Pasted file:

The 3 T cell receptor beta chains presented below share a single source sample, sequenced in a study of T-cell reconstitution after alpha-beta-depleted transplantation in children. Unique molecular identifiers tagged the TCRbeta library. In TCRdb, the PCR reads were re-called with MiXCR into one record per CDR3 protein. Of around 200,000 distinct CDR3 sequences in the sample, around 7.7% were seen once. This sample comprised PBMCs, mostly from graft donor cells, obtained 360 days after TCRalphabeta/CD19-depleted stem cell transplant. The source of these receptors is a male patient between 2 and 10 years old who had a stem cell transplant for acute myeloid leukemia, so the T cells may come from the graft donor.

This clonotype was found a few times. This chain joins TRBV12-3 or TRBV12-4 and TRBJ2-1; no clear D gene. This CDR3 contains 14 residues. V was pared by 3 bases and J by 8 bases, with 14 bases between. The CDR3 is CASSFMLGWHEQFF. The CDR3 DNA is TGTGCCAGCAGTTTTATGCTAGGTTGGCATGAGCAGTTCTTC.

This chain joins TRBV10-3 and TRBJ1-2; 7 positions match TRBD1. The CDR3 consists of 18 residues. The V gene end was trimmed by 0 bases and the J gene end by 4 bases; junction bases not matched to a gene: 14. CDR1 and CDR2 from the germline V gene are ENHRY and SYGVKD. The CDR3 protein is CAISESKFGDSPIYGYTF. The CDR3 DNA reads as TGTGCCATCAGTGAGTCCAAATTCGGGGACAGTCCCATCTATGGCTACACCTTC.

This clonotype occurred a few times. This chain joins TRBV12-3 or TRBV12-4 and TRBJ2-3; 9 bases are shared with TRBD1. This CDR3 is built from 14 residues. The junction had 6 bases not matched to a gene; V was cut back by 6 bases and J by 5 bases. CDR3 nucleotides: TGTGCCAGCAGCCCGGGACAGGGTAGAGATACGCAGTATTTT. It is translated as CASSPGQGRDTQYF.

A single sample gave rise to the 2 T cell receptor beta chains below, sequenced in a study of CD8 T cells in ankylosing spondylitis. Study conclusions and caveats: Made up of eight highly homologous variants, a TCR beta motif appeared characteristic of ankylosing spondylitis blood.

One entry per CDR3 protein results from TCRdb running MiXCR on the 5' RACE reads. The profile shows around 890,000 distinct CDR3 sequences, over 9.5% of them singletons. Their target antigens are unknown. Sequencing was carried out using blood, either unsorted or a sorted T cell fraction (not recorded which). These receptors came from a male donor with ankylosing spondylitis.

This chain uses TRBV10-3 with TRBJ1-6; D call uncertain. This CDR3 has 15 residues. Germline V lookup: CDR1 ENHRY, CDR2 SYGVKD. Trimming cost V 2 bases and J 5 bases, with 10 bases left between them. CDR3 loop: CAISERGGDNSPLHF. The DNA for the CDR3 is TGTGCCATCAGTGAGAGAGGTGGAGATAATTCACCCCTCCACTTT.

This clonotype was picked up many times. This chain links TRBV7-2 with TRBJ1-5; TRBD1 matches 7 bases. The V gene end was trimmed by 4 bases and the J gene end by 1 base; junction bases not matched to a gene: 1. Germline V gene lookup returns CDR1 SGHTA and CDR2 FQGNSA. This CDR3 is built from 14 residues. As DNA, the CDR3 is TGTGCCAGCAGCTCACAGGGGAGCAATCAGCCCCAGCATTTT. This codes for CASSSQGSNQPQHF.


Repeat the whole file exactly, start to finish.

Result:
The 3 T cell receptor beta chains presented below share a single source sample, sequenced in a study of T-cell reconstitution after alpha-beta-depleted transplantation in children. Unique molecular identifiers tagged the TCRbeta library. In TCRdb, the PCR reads were re-called with MiXCR into one record per CDR3 protein. Of around 200,000 distinct CDR3 sequences in the sample, around 7.7% were seen once. This sample comprised PBMCs, mostly from graft donor cells, obtained 360 days after TCRalphabeta/CD19-depleted stem cell transplant. The source of these receptors is a male patient between 2 and 10 years old who had a stem cell transplant for acute myeloid leukemia, so the T cells may come from the graft donor.

This clonotype was found a few times. This chain joins TRBV12-3 or TRBV12-4 and TRBJ2-1; no clear D gene. This CDR3 contains 14 residues. V was pared by 3 bases and J by 8 bases, with 14 bases between. The CDR3 is CASSFMLGWHEQFF. The CDR3 DNA is TGTGCCAGCAGTTTTATGCTAGGTTGGCATGAGCAGTTCTTC.

This chain joins TRBV10-3 and TRBJ1-2; 7 positions match TRBD1. The CDR3 consists of 18 residues. The V gene end was trimmed by 0 bases and the J gene end by 4 bases; junction bases not matched to a gene: 14. CDR1 and CDR2 from the germline V gene are ENHRY and SYGVKD. The CDR3 protein is CAISESKFGDSPIYGYTF. The CDR3 DNA reads as TGTGCCATCAGTGAGTCCAAATTCGGGGACAGTCCCATCTATGGCTACACCTTC.

This clonotype occurred a few times. This chain joins TRBV12-3 or TRBV12-4 and TRBJ2-3; 9 bases are shared with TRBD1. This CDR3 is built from 14 residues. The junction had 6 bases not matched to a gene; V was cut back by 6 bases and J by 5 bases. CDR3 nucleotides: TGTGCCAGCAGCCCGGGACAGGGTAGAGATACGCAGTATTTT. It is translated as CASSPGQGRDTQYF.

A single sample gave rise to the 2 T cell receptor beta chains below, sequenced in a study of CD8 T cells in ankylosing spondylitis. Study conclusions and caveats: Made up of eight highly homologous variants, a TCR beta motif appeared characteristic of ankylosing spondylitis blood.

One entry per CDR3 protein results from TCRdb running MiXCR on the 5' RACE reads. The profile shows around 890,000 distinct CDR3 sequences, over 9.5% of them singletons. Their target antigens are unknown. Sequencing was carried out using blood, either unsorted or a sorted T cell fraction (not recorded which). These receptors came from a male donor with ankylosing spondylitis.

This chain uses TRBV10-3 with TRBJ1-6; D call uncertain. This CDR3 has 15 residues. Germline V lookup: CDR1 ENHRY, CDR2 SYGVKD. Trimming cost V 2 bases and J 5 bases, with 10 bases left between them. CDR3 loop: CAISERGGDNSPLHF. The DNA for the CDR3 is TGTGCCATCAGTGAGAGAGGTGGAGATAATTCACCCCTCCACTTT.

This clonotype was picked up many times. This chain links TRBV7-2 with TRBJ1-5; TRBD1 matches 7 bases. The V gene end was trimmed by 4 bases and the J gene end by 1 base; junction bases not matched to a gene: 1. Germline V gene lookup returns CDR1 SGHTA and CDR2 FQGNSA. This CDR3 is built from 14 residues. As DNA, the CDR3 is TGTGCCAGCAGCTCACAGGGGAGCAATCAGCCCCAGCATTTT. This codes for CASSSQGSNQPQHF.